The smooth and swap function is available only in serial FLUENT. If you want tosolve using FLUENT parallel, you can do so only after node smoothing and faceswapping. Node smoothing and face swapping will improve the mesh quality. Thisstep is recommended for triangular and tetrahedral meshes.
(a) Retain the default smoothing parameters and click Smooth.
(b) Click Swap repeatedly until the Number Swapped under Swap Info is zero.
(c) Close the Smooth/Swap Grid panel.
4. Display the mesh (Figure 9.2).
(a) Retain the default settings.
(b) Click Display and close the Grid Display panel.
The mesh consists of three fluid zones, fluid-13, fluid-14, and fluid-18. Theseare reported in the console when the grid is read. In the Grid Display panel, thefluid zones are reported as interior zones interior-61, interior-62 and interior-66. In a later step, you will learn how to associate a fluid zone with aninterior zone. The fluid zone containing the blades will be solved in a rotationalreference frame.
The fluid zones are separated by wall boundaries. These boundaries were used inthe grid generator to separate the fluid zones, and will be converted to interior zoneswhen the boundary conditions are set later in this tutorial. Each of these wall zonesalso has an associated “shadow wall” which was created by FLUENT when it readthe grid. Shadow walls are created whenever a wall has fluid zones on both sides.
The zones wall-2 and wall-3 are the interfaces between the three fluid zones. Theyneed to be changed to type interior, as discussed earlier. The resulting interior facesare those that have fluid cells on both sides but do not require any boundary condi-tions to be set.
(a) Select wall-2 in the Zone selection list and then select interior in the Typeselection list.
A Question dialog box will open, asking if you want to change the type fromwall to interior.
i. Click Yes to open the interior panel.
FLUENT will fuse wall-2 and wall-2-shadow together to form interior-2.
(b) Similarly, change wall-3 to an interior zone named interior-3.
2. Identify the rotating fluid zone (i.e., the zone containing the blades) by displayingthe mesh for each zone.
It is unclear when you read the grid which fluid zone corresponds to which interiorzone. While the interior zones can be selected individually in the Grid Display panel,the fluid zones cannot. Commands in the text interface, however, can be used tomake this association.
(a) Deselect all surfaces by clicking on the unshaded icon to the right of Surfaces.
(b) Click the Outline button at the bottom of the panel to select only the outlinesurfaces of the domain.
(c) Click Display.
Only the domain boundaries and interior walls will be displayed.
(d) In the console, type the commands as shown in the boxes.
Hint: You may need to press the <Enter> key to get the > prompt.
(b) Select Moving Reference Frame from the Motion Type drop-down list.
(c) Enter 261 rad/s for Speed in the Rotational Velocity group box.
Scroll down to find the Speed number-entry box.
(d) Click OK to close the Fluid panel.
Note: Since the other fluid zones are stationary, you do not need to set any bound-ary conditions for them. If one of the remaining fluid zones was also rotating,you would need to set the appropriate rotational speed for it.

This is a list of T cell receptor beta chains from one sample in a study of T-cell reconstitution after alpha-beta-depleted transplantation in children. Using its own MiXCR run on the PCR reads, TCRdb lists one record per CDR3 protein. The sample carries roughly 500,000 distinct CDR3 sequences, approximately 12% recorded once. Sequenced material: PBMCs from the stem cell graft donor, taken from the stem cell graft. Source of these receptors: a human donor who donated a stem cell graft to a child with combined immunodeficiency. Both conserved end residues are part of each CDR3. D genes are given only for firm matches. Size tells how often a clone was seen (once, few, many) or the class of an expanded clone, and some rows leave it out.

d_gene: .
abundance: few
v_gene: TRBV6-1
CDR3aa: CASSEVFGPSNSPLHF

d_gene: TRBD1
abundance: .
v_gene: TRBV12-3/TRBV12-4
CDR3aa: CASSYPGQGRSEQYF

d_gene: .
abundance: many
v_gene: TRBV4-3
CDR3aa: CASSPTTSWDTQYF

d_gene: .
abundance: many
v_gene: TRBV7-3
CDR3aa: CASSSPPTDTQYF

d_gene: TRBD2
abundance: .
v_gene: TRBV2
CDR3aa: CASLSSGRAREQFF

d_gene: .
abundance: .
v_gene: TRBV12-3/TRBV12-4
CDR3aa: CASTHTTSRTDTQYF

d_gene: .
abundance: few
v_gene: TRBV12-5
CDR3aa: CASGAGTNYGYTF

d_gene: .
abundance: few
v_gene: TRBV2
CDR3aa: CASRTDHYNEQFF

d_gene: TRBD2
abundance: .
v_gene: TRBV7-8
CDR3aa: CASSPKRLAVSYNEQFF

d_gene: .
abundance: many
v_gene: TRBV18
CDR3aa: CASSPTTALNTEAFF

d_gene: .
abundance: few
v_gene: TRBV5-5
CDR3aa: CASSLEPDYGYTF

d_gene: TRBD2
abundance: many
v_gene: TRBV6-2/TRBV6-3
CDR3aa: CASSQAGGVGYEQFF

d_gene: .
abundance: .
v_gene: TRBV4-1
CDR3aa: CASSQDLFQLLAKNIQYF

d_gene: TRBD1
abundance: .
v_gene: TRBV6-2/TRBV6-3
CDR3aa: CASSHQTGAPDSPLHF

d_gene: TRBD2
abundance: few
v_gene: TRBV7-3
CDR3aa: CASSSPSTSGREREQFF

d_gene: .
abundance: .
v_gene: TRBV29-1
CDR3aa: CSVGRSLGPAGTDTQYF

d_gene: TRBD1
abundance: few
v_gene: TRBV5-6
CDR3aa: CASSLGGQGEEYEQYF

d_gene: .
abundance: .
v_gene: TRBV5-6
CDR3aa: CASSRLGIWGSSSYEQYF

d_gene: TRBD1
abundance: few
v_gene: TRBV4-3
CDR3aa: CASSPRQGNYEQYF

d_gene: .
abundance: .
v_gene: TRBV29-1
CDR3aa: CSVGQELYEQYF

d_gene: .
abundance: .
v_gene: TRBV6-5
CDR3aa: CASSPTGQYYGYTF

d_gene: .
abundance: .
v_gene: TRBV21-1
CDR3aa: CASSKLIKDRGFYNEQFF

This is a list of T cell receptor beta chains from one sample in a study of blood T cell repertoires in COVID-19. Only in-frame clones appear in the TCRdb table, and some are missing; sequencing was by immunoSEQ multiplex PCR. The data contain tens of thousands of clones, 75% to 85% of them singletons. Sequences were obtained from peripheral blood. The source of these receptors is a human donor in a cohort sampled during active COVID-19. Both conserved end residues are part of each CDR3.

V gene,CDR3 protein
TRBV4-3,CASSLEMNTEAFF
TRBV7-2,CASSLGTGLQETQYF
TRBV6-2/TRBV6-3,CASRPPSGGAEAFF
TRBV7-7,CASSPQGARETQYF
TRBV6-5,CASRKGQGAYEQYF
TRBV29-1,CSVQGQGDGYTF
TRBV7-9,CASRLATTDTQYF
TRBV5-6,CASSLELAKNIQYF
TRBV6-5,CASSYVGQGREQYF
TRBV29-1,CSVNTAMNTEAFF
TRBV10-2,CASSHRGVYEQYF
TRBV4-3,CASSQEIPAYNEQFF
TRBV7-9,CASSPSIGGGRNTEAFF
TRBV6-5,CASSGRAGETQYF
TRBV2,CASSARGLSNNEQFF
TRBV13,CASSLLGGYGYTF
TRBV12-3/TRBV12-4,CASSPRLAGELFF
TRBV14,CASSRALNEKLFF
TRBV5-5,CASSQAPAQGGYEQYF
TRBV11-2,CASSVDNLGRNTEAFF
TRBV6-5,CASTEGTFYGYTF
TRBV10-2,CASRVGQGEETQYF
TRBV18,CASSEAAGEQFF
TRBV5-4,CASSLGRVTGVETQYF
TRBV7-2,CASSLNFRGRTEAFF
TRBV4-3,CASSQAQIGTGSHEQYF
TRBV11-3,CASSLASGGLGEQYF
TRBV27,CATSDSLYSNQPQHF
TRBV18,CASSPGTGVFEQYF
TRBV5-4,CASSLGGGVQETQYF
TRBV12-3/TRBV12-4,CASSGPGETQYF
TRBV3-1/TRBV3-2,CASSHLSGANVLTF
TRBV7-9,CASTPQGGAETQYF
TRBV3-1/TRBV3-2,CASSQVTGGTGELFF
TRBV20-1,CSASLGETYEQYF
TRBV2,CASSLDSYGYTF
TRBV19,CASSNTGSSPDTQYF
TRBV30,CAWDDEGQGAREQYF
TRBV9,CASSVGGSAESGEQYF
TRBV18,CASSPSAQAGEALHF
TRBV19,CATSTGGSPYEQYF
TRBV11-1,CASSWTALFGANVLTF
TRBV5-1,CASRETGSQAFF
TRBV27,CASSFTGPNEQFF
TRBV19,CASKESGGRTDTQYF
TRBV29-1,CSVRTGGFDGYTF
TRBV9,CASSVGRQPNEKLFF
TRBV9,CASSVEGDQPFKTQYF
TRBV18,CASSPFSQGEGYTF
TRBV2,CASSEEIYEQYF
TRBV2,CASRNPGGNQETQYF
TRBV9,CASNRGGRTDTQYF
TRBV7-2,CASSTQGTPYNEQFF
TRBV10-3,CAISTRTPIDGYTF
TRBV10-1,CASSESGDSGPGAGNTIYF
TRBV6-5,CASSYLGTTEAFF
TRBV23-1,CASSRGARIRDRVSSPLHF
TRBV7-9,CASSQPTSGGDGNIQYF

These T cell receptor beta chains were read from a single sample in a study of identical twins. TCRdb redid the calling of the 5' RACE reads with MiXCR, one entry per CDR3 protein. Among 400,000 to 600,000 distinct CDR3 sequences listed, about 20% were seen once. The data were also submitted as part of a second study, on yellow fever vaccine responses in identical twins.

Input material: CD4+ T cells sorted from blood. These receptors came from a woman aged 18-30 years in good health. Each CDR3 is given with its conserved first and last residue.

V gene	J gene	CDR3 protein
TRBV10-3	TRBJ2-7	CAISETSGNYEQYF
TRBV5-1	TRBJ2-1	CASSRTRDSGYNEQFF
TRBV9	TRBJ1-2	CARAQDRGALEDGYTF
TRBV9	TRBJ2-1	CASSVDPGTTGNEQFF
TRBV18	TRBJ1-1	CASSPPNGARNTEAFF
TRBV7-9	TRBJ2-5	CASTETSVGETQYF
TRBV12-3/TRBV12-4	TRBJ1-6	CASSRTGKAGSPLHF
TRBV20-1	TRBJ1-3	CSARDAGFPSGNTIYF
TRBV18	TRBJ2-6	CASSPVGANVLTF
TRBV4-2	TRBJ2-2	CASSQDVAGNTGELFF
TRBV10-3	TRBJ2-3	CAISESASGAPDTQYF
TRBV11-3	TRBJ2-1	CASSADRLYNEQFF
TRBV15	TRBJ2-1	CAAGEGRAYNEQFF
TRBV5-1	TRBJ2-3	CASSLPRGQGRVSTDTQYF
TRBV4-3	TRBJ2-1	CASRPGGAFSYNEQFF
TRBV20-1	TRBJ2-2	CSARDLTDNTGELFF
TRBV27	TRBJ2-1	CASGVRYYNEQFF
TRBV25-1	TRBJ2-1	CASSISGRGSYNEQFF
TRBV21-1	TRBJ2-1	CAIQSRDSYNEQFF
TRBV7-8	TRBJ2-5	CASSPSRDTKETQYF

5. Set the boundary conditions (see Figure 9.1) for the flow inlet (pressure-inlet-5).
(a) Enter 200 Pa for the Gauge Total Pressure.
(b) Select Intensity and Hydraulic Diameter from the Specification Method drop-down list.
(c) Enter 5 % for Turbulent Intensity.
(d) Enter 0.05 m for Hydraulic Diameter.
(e) Click OK to close the Pressure Inlet panel.
Note: All pressures that you specify in FLUENT are gauge pressures, relative tothe operating pressure specified in the Operating Conditions panel. By default,the operating pressure is 101325 Pa.
By default, Auto Scale is chosen. This will automatically scale the length of velocityvectors relative to the size of the smallest cell in the mesh. To increase the lengthof the “scaled” vectors, set the Scale factor to a value greater than 1.
3. Report the mass flux at pressure-inlet-5 and pressure-outlet-9.
(a) Retain the selection of Mass Flow Rate in the Options group box.
(b) Select pressure-inlet-5 and pressure-outlet-9 from the Boundaries selection list.
(c) Click Compute.
The net mass imbalance should be no more than a small fraction (say, 0.5%)of the total flux through the system. If a significant imbalance occurs, youshould decrease your residual tolerances by at least an order of magnitude andcontinue iterating.
The flux report will compute fluxes only for boundary zones. To report fluxeson surfaces or planes, use the Surface Integrals... option in the Report menu.
(d) Close the Flux Reports panel.
This tutorial illustrates the procedure for setting up and solving problems with multiplereference frames using FLUENT. Although this tutorial considers only one rotating fluidzone, extension to multiple rotating fluid zones is straightforward as long as you delineateeach fluid zone.
Note that this tutorial was solved using the default absolute velocity formulation. Forsome problems involving rotating reference frames, you may wish to use the relativevelocity formulation. See the User’s Guide for details.
This tutorial guides you through the steps to reach an initial solution. You may be ableto obtain a more accurate solution by using an appropriate higher-order discretizationscheme and by adapting the grid. Grid adaption can also ensure that the solution isindependent of the grid. These steps are demonstrated in Tutorial 1.